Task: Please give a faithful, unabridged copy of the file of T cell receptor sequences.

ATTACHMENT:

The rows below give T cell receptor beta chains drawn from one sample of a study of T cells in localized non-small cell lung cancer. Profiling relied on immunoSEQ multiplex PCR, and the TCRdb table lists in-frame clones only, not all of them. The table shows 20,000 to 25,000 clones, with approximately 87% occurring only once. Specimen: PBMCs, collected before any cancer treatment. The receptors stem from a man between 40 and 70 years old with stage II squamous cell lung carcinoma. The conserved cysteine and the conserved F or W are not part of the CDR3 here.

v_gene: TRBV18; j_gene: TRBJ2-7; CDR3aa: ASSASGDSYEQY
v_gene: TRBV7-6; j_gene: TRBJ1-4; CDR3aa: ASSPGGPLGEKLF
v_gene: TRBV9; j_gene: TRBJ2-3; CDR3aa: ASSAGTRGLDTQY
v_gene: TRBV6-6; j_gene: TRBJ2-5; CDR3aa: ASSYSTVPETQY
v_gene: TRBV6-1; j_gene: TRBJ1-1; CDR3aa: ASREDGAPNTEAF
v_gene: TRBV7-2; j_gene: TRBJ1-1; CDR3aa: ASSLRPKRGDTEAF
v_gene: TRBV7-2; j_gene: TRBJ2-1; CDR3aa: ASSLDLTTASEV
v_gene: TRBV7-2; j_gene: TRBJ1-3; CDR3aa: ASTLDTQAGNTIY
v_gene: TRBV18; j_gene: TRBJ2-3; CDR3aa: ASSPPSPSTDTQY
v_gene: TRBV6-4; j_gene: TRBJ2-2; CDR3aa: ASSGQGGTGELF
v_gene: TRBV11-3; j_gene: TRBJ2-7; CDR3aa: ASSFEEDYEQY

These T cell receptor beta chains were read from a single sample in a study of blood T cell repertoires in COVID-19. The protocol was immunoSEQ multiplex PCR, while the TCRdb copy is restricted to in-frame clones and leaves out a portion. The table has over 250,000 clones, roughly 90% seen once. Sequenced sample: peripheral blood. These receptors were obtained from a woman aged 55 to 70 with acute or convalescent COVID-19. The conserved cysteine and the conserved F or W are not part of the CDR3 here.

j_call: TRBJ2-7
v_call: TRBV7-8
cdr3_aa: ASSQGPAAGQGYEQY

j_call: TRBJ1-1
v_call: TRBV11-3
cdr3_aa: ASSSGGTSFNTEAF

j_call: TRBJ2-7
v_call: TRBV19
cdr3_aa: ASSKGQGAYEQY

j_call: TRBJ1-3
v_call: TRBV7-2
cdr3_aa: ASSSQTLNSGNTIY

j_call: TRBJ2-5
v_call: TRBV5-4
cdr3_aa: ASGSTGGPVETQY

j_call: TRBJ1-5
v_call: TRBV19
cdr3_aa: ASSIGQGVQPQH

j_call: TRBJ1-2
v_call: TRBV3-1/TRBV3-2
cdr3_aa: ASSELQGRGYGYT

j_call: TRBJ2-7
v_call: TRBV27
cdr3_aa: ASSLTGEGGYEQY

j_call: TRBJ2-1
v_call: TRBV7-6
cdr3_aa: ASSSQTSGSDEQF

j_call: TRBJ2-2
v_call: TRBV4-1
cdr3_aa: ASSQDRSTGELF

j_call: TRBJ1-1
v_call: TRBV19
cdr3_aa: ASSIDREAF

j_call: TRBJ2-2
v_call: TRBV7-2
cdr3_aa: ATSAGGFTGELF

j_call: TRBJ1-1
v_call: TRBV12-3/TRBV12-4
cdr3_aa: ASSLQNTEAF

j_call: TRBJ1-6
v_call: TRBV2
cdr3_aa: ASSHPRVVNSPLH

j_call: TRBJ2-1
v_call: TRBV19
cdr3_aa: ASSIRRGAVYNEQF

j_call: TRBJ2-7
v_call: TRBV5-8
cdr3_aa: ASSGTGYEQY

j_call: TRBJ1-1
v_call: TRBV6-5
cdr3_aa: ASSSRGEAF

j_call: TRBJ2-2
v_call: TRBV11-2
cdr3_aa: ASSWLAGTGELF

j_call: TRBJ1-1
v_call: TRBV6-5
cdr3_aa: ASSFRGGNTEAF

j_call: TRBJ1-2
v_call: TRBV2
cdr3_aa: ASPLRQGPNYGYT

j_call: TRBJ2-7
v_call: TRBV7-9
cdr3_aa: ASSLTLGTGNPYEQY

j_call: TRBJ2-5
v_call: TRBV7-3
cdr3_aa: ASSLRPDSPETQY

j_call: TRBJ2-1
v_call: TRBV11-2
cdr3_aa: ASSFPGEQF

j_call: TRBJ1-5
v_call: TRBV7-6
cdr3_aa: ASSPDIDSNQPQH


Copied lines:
The rows below give T cell receptor beta chains drawn from one sample of a study of T cells in localized non-small cell lung cancer. Profiling relied on immunoSEQ multiplex PCR, and the TCRdb table lists in-frame clones only, not all of them. The table shows 20,000 to 25,000 clones, with approximately 87% occurring only once. Specimen: PBMCs, collected before any cancer treatment. The receptors stem from a man between 40 and 70 years old with stage II squamous cell lung carcinoma. The conserved cysteine and the conserved F or W are not part of the CDR3 here.

v_gene: TRBV18; j_gene: TRBJ2-7; CDR3aa: ASSASGDSYEQY
v_gene: TRBV7-6; j_gene: TRBJ1-4; CDR3aa: ASSPGGPLGEKLF
v_gene: TRBV9; j_gene: TRBJ2-3; CDR3aa: ASSAGTRGLDTQY
v_gene: TRBV6-6; j_gene: TRBJ2-5; CDR3aa: ASSYSTVPETQY
v_gene: TRBV6-1; j_gene: TRBJ1-1; CDR3aa: ASREDGAPNTEAF
v_gene: TRBV7-2; j_gene: TRBJ1-1; CDR3aa: ASSLRPKRGDTEAF
v_gene: TRBV7-2; j_gene: TRBJ2-1; CDR3aa: ASSLDLTTASEV
v_gene: TRBV7-2; j_gene: TRBJ1-3; CDR3aa: ASTLDTQAGNTIY
v_gene: TRBV18; j_gene: TRBJ2-3; CDR3aa: ASSPPSPSTDTQY
v_gene: TRBV6-4; j_gene: TRBJ2-2; CDR3aa: ASSGQGGTGELF
v_gene: TRBV11-3; j_gene: TRBJ2-7; CDR3aa: ASSFEEDYEQY

These T cell receptor beta chains were read from a single sample in a study of blood T cell repertoires in COVID-19. The protocol was immunoSEQ multiplex PCR, while the TCRdb copy is restricted to in-frame clones and leaves out a portion. The table has over 250,000 clones, roughly 90% seen once. Sequenced sample: peripheral blood. These receptors were obtained from a woman aged 55 to 70 with acute or convalescent COVID-19. The conserved cysteine and the conserved F or W are not part of the CDR3 here.

j_call: TRBJ2-7
v_call: TRBV7-8
cdr3_aa: ASSQGPAAGQGYEQY

j_call: TRBJ1-1
v_call: TRBV11-3
cdr3_aa: ASSSGGTSFNTEAF

j_call: TRBJ2-7
v_call: TRBV19
cdr3_aa: ASSKGQGAYEQY

j_call: TRBJ1-3
v_call: TRBV7-2
cdr3_aa: ASSSQTLNSGNTIY

j_call: TRBJ2-5
v_call: TRBV5-4
cdr3_aa: ASGSTGGPVETQY

j_call: TRBJ1-5
v_call: TRBV19
cdr3_aa: ASSIGQGVQPQH

j_call: TRBJ1-2
v_call: TRBV3-1/TRBV3-2
cdr3_aa: ASSELQGRGYGYT

j_call: TRBJ2-7
v_call: TRBV27
cdr3_aa: ASSLTGEGGYEQY

j_call: TRBJ2-1
v_call: TRBV7-6
cdr3_aa: ASSSQTSGSDEQF

j_call: TRBJ2-2
v_call: TRBV4-1
cdr3_aa: ASSQDRSTGELF

j_call: TRBJ1-1
v_call: TRBV19
cdr3_aa: ASSIDREAF

j_call: TRBJ2-2
v_call: TRBV7-2
cdr3_aa: ATSAGGFTGELF

j_call: TRBJ1-1
v_call: TRBV12-3/TRBV12-4
cdr3_aa: ASSLQNTEAF

j_call: TRBJ1-6
v_call: TRBV2
cdr3_aa: ASSHPRVVNSPLH

j_call: TRBJ2-1
v_call: TRBV19
cdr3_aa: ASSIRRGAVYNEQF

j_call: TRBJ2-7
v_call: TRBV5-8
cdr3_aa: ASSGTGYEQY

j_call: TRBJ1-1
v_call: TRBV6-5
cdr3_aa: ASSSRGEAF

j_call: TRBJ2-2
v_call: TRBV11-2
cdr3_aa: ASSWLAGTGELF

j_call: TRBJ1-1
v_call: TRBV6-5
cdr3_aa: ASSFRGGNTEAF

j_call: TRBJ1-2
v_call: TRBV2
cdr3_aa: ASPLRQGPNYGYT

j_call: TRBJ2-7
v_call: TRBV7-9
cdr3_aa: ASSLTLGTGNPYEQY

j_call: TRBJ2-5
v_call: TRBV7-3
cdr3_aa: ASSLRPDSPETQY

j_call: TRBJ2-1
v_call: TRBV11-2
cdr3_aa: ASSFPGEQF

j_call: TRBJ1-5
v_call: TRBV7-6
cdr3_aa: ASSPDIDSNQPQH